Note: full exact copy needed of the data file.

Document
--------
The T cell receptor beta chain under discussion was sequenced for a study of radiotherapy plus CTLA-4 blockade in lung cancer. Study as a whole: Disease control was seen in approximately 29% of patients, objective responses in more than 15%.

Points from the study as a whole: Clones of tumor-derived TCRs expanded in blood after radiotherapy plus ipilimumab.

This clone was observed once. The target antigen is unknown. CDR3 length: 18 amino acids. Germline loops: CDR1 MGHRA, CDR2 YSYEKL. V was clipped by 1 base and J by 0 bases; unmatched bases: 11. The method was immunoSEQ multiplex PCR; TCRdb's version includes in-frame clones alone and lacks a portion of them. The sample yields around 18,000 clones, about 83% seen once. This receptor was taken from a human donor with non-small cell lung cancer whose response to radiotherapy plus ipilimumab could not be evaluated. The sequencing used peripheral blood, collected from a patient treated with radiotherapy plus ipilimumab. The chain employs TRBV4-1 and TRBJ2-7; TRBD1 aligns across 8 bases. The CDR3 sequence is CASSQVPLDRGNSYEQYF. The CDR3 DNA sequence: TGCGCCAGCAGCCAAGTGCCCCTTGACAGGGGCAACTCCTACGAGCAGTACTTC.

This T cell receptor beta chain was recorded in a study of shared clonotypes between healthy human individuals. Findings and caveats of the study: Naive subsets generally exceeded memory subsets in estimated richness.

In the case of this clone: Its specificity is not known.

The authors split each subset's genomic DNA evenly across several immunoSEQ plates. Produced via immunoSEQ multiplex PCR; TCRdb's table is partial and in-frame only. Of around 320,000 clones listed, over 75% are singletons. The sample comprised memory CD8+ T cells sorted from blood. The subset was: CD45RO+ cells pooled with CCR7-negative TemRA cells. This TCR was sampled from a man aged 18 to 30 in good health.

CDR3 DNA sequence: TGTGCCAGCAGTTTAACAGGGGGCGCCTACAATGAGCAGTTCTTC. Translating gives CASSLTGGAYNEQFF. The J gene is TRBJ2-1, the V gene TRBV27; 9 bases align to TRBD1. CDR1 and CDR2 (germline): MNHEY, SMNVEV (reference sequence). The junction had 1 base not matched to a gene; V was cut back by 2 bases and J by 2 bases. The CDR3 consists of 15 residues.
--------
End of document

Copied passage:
The T cell receptor beta chain under discussion was sequenced for a study of radiotherapy plus CTLA-4 blockade in lung cancer. Study as a whole: Disease control was seen in approximately 29% of patients, objective responses in more than 15%.

Points from the study as a whole: Clones of tumor-derived TCRs expanded in blood after radiotherapy plus ipilimumab.

This clone was observed once. The target antigen is unknown. CDR3 length: 18 amino acids. Germline loops: CDR1 MGHRA, CDR2 YSYEKL. V was clipped by 1 base and J by 0 bases; unmatched bases: 11. The method was immunoSEQ multiplex PCR; TCRdb's version includes in-frame clones alone and lacks a portion of them. The sample yields around 18,000 clones, about 83% seen once. This receptor was taken from a human donor with non-small cell lung cancer whose response to radiotherapy plus ipilimumab could not be evaluated. The sequencing used peripheral blood, collected from a patient treated with radiotherapy plus ipilimumab. The chain employs TRBV4-1 and TRBJ2-7; TRBD1 aligns across 8 bases. The CDR3 sequence is CASSQVPLDRGNSYEQYF. The CDR3 DNA sequence: TGCGCCAGCAGCCAAGTGCCCCTTGACAGGGGCAACTCCTACGAGCAGTACTTC.

This T cell receptor beta chain was recorded in a study of shared clonotypes between healthy human individuals. Findings and caveats of the study: Naive subsets generally exceeded memory subsets in estimated richness.

In the case of this clone: Its specificity is not known.

The authors split each subset's genomic DNA evenly across several immunoSEQ plates. Produced via immunoSEQ multiplex PCR; TCRdb's table is partial and in-frame only. Of around 320,000 clones listed, over 75% are singletons. The sample comprised memory CD8+ T cells sorted from blood. The subset was: CD45RO+ cells pooled with CCR7-negative TemRA cells. This TCR was sampled from a man aged 18 to 30 in good health.

CDR3 DNA sequence: TGTGCCAGCAGTTTAACAGGGGGCGCCTACAATGAGCAGTTCTTC. Translating gives CASSLTGGAYNEQFF. The J gene is TRBJ2-1, the V gene TRBV27; 9 bases align to TRBD1. CDR1 and CDR2 (germline): MNHEY, SMNVEV (reference sequence). The junction had 1 base not matched to a gene; V was cut back by 2 bases and J by 2 bases. The CDR3 consists of 15 residues.